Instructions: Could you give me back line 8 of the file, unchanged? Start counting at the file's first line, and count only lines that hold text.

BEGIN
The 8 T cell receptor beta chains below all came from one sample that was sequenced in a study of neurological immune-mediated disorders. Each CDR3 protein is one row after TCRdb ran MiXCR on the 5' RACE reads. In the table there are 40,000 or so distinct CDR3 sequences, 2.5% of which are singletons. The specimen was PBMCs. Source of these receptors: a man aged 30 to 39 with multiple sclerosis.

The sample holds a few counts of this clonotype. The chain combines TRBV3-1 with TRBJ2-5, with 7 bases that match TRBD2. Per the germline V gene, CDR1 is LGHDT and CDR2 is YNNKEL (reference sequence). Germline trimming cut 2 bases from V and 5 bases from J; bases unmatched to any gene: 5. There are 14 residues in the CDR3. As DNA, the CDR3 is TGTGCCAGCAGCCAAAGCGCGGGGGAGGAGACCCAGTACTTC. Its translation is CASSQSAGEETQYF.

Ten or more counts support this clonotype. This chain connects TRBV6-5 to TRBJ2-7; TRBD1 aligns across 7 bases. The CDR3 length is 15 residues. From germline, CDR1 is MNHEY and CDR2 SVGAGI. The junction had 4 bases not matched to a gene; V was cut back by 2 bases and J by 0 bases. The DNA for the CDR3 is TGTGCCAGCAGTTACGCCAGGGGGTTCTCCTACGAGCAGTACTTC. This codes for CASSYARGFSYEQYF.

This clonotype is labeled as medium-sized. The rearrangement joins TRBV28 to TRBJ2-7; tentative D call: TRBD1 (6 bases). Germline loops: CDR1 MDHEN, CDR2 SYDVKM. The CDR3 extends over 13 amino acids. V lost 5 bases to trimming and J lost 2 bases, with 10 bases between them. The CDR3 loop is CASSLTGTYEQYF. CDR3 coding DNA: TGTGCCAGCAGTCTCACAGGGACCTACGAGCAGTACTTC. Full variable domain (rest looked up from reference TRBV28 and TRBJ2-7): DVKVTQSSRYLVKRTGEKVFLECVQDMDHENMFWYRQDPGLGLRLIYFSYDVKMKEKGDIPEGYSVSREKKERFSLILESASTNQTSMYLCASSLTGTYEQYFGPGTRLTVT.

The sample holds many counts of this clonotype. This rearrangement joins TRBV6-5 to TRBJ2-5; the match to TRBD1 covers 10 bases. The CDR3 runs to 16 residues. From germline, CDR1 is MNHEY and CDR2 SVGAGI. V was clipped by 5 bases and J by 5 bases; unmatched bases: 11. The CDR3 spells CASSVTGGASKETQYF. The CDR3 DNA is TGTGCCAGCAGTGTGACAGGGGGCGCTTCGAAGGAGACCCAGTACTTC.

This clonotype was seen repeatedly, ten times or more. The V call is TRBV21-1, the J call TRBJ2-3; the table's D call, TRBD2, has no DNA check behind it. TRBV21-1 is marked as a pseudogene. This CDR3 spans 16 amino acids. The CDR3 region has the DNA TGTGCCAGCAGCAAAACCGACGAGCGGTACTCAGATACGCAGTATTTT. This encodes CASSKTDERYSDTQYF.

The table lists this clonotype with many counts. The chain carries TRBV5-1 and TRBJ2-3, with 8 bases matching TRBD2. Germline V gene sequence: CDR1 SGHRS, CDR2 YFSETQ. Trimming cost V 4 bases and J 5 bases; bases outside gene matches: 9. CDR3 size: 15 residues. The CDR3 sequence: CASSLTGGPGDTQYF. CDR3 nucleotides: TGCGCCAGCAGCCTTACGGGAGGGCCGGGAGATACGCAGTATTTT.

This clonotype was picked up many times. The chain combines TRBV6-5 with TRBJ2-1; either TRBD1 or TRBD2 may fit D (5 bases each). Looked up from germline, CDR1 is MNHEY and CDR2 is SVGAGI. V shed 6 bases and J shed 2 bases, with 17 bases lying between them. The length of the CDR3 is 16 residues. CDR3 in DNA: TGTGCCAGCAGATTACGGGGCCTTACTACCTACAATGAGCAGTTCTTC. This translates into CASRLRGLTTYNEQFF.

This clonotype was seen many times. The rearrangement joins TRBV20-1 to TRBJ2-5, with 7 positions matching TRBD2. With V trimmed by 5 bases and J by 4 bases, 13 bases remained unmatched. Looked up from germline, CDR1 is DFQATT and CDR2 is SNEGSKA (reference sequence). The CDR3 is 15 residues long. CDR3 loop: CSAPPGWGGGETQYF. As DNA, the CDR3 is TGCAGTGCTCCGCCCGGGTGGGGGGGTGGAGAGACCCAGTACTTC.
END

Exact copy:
This clonotype was picked up many times. The chain combines TRBV6-5 with TRBJ2-1; either TRBD1 or TRBD2 may fit D (5 bases each). Looked up from germline, CDR1 is MNHEY and CDR2 is SVGAGI. V shed 6 bases and J shed 2 bases, with 17 bases lying between them. The length of the CDR3 is 16 residues. CDR3 in DNA: TGTGCCAGCAGATTACGGGGCCTTACTACCTACAATGAGCAGTTCTTC. This translates into CASRLRGLTTYNEQFF.